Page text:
NDP Leader Jagmeet Singh Tackles Racism After Losing New Brunswick Candidates

As his party struggles to fill its election roster, Singh pledged to ban carding and boost funding to hate crime units.
NDP Leader Jagmeet Singh. Photo by Christopher Katsarov​ / The Canadian Press​
NDP Leader Jagmeet Singh. Photo by Christopher Katsarov / The Canadian Press

One day after New Democrat candidates in New Brunswick defected to the Green Party over the party’s “electability,” NDP Leader Jagmeet Singh addressed racism in Canadian politics head-on at a town hall Wednesday night.

Singh, the only person-of-colour running for Prime Minister in next month’s federal election, pledged to ban carding, tackle online racism, and boost funding to hate crime units at a panel organized by the National Council of Canadian Muslims (NCCM). As his party struggles to fill its roster ahead of next month’s election, Singh positioned himself as the best candidate to address hate and division in the country, calling out the Green Party for its new members’ statements.


New Brunswick’s Green Party initially announced Tuesday that 14 NDP candidates were defecting to their ranks at both the provincial and federal levels. It was later confirmed that six of those reported candidates are actually staying put.

One former NDP candidate, Jonathan Richardson, told the National Post that in addition to Singh’s low presence in New Brunswick, there’s hesitancy among some potential candidates to run for the NDP because they don’t think that Singh, a practicing Sikh of Indian descent who wears a turban, will attract enough voters in New Brunswick.

“I think the Green Party shouldn’t take in candidates who openly express their concerns about someone looking different,” Singh said Wednesday evening. “The Green Party has a lot to answer for.”

Green leader Elizabeth May later replied by saying that there’s no place for racism in her party, but that Richardson’s comments were taken out of context.

Jagmeet Singh NCCM town hall

NDP Leader Jagmeet Singh attended a Canadian Muslim town hall Wednesday. Photo by Steven Zhou

On Wednesday the National Council of Canadian Muslims’ executive director Mustafa Farooq grilled Singh on the rise of far-right extremism and Quebec’s ban on religious symbols for public workers.

Singh said he wants to address an “imbalance” in the way the government approaches national security. He noted that under the Liberals, Public Safety Canada—particularly in their latest threat assessment report—glosses over the threat of white supremacist groups while implicitly “designating the entire Muslim community a security threat.”


In response to a question about the infamous far-right “III%” paramilitary group in Canada, which VICE first uncovered in 2017, Singh said it’s not right that “groups like that are operating freely while Muslim university students across the country are being watched closely by CSIS.”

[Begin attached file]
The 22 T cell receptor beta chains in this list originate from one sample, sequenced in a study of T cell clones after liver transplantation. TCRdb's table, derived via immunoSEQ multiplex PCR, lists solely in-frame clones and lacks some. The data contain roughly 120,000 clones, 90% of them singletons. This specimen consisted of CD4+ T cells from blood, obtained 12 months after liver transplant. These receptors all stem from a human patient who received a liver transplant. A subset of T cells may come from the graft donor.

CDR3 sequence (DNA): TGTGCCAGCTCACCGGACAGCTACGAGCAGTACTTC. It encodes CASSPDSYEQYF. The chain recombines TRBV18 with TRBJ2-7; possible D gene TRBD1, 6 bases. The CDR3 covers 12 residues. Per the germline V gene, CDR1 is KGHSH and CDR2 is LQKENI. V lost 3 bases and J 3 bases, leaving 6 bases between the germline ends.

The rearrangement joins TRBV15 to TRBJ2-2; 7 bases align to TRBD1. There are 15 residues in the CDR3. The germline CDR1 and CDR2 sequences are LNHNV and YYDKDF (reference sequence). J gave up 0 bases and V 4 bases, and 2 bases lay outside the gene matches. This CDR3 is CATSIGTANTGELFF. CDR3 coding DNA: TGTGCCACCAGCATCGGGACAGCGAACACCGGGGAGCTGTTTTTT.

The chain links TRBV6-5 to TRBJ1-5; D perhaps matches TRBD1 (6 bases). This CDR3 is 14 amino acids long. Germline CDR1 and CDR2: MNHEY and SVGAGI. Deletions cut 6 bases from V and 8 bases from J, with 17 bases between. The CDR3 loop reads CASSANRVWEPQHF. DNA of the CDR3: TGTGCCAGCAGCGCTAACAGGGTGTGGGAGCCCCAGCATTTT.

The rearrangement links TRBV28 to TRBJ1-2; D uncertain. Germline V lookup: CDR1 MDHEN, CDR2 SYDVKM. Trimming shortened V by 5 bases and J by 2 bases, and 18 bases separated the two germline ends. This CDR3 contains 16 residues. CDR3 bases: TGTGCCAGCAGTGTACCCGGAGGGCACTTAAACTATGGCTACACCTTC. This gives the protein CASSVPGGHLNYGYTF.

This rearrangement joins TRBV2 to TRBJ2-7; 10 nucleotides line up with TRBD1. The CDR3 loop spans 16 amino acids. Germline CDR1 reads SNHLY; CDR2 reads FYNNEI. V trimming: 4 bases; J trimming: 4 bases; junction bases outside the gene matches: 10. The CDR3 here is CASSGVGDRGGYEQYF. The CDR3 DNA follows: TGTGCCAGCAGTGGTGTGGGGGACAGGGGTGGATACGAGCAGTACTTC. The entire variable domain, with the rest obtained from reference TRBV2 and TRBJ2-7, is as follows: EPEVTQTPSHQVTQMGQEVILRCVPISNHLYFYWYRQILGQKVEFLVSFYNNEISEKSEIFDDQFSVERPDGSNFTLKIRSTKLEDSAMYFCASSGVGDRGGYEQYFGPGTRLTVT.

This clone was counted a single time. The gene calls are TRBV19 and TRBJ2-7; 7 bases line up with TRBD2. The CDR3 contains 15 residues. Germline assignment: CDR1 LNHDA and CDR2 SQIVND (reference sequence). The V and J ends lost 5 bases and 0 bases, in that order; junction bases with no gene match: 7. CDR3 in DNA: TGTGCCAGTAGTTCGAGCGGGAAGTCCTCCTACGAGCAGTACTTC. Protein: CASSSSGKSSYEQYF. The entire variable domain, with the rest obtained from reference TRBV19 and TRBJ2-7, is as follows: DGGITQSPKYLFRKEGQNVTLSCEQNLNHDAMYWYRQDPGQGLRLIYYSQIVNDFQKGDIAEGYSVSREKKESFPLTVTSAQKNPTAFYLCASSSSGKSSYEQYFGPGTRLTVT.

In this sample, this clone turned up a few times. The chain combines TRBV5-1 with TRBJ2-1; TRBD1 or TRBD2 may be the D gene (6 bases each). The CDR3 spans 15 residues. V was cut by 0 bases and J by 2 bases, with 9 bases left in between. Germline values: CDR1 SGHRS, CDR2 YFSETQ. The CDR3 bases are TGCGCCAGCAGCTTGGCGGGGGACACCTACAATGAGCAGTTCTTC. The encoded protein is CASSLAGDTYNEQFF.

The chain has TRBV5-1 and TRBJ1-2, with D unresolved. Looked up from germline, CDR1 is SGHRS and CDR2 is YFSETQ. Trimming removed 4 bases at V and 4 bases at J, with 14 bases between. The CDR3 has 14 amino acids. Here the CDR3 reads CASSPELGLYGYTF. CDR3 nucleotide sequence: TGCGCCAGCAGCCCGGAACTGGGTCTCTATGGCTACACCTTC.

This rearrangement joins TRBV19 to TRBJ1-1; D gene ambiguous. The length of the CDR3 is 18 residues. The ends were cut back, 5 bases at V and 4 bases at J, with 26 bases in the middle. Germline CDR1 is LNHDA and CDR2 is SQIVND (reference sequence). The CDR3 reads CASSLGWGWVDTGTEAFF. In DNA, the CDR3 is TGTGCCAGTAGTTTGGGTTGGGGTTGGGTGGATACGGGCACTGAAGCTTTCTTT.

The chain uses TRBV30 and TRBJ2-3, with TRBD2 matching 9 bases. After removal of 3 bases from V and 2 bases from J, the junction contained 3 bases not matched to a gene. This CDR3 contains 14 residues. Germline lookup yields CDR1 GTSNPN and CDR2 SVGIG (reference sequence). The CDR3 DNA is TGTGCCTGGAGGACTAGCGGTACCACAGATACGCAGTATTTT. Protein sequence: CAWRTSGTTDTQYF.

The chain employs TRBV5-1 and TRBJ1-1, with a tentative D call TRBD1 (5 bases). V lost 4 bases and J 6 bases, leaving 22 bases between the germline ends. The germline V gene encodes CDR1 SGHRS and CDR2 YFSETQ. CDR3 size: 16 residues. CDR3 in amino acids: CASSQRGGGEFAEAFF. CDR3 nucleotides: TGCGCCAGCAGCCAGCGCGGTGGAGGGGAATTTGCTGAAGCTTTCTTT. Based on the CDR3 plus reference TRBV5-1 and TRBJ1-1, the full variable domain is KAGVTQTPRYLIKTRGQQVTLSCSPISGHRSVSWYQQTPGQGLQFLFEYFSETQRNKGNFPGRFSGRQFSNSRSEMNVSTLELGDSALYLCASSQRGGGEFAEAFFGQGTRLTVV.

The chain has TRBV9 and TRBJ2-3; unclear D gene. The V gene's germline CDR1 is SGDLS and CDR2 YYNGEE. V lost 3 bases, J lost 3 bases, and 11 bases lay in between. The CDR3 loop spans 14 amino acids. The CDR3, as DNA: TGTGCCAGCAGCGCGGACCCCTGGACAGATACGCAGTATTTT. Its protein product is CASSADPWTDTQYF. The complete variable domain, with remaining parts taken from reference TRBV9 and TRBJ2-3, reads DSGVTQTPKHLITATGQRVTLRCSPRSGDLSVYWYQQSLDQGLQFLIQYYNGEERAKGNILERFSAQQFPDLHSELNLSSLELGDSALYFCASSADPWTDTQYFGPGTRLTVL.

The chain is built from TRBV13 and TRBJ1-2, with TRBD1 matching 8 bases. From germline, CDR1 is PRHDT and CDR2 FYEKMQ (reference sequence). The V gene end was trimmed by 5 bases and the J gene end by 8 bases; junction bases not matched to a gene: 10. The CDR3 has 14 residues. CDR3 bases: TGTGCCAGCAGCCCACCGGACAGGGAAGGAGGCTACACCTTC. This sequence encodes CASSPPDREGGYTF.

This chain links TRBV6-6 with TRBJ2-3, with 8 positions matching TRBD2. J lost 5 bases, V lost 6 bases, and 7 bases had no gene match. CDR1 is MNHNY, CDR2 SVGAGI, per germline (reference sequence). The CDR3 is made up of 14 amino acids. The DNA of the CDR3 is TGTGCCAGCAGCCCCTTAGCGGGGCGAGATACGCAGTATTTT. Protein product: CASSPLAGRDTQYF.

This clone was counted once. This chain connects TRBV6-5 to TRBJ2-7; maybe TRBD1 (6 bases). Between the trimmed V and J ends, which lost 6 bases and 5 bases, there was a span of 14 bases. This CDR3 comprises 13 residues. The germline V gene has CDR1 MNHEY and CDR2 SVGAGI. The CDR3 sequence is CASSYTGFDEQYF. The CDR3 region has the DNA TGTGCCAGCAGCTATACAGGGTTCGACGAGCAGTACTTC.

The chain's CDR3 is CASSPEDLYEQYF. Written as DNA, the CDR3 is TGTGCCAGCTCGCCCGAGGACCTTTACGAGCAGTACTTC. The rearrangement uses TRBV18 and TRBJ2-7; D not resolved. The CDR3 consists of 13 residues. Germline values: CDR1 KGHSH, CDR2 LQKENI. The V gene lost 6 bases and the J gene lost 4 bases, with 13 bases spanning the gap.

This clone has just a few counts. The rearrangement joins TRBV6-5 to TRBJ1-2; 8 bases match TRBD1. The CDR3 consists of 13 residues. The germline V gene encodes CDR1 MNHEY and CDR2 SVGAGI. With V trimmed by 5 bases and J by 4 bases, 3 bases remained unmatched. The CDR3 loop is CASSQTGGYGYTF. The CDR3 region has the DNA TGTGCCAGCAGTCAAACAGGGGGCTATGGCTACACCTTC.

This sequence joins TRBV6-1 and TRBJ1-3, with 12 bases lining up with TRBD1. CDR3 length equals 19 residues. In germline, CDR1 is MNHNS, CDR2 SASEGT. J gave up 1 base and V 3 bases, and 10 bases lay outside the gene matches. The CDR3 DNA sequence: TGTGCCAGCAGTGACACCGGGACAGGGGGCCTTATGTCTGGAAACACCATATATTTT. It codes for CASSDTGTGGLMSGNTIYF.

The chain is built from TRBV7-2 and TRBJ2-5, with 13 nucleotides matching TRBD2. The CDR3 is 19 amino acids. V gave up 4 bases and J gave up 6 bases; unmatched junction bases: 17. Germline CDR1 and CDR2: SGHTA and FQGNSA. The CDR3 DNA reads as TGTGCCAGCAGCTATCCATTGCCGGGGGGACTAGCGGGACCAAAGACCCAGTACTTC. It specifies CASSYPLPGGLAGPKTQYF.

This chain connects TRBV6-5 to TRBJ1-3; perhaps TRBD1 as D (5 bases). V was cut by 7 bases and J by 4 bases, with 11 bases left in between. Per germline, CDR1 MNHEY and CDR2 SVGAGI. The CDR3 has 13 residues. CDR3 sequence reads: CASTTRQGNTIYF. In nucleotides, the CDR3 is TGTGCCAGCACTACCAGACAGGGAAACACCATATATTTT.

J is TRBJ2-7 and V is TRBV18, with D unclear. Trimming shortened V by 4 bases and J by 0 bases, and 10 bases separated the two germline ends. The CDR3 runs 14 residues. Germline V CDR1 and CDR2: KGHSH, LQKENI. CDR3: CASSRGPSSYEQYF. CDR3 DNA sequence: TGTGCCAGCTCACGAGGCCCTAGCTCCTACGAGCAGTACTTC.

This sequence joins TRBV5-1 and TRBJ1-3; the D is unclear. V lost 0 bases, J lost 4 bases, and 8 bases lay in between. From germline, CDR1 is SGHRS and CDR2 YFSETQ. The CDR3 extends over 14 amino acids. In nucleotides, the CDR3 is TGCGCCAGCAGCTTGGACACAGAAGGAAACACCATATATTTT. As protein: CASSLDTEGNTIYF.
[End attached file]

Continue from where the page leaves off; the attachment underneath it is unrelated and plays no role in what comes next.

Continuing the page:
Singh also criticized both Prime Minister Justin Trudeau and Conservative Party leader Andrew Scheer for not calling out US President Donald Trump enough for his “divisiveness.”

He said that this divisiveness is the result of politicians exploiting economic insecurity and inequality.

“We need to start looking at some of the root causes of division. And one of the reasons why people are exploited to hate, to fear others is that people are afraid in their own lives,” Singh said.

“There are a lot of people who can’t find housing, who worry about the future, and that insecurity and precarity in their own lives is being exploited by some politicians who are using it to divide us by saying, ‘hey it’s the fault of new Canadians, it’s the fault of refugees, it’s the fault of Muslims.”

Singh said addressing economic inequality is part of the fight against racism. “Make it so people can actually find good housing, can find good quality jobs and can afford to live—then we can weaken the climate of insecurity and fear that allow people to be exploited to increase division,” he said.

Singh was heckled in Mississauga in 2017 by a woman who yelled anti-Muslim accusations at him, asking him whether or not he supports Shariah law. Singh was running for the NDP leadership at the time.


A similar event unfolded this past weekend when Singh’s younger brother Gurratan Singh was accosted by a protester at Mississauga’s annual MuslimFest fair, and asked if he supports "political Islam."

The protester was later identified to be Stephen Garvey, a far-right activist who founded the fringe National Canadian Alliance party.

NCCM is hosting Elizabeth May for their second election town hall Friday evening.

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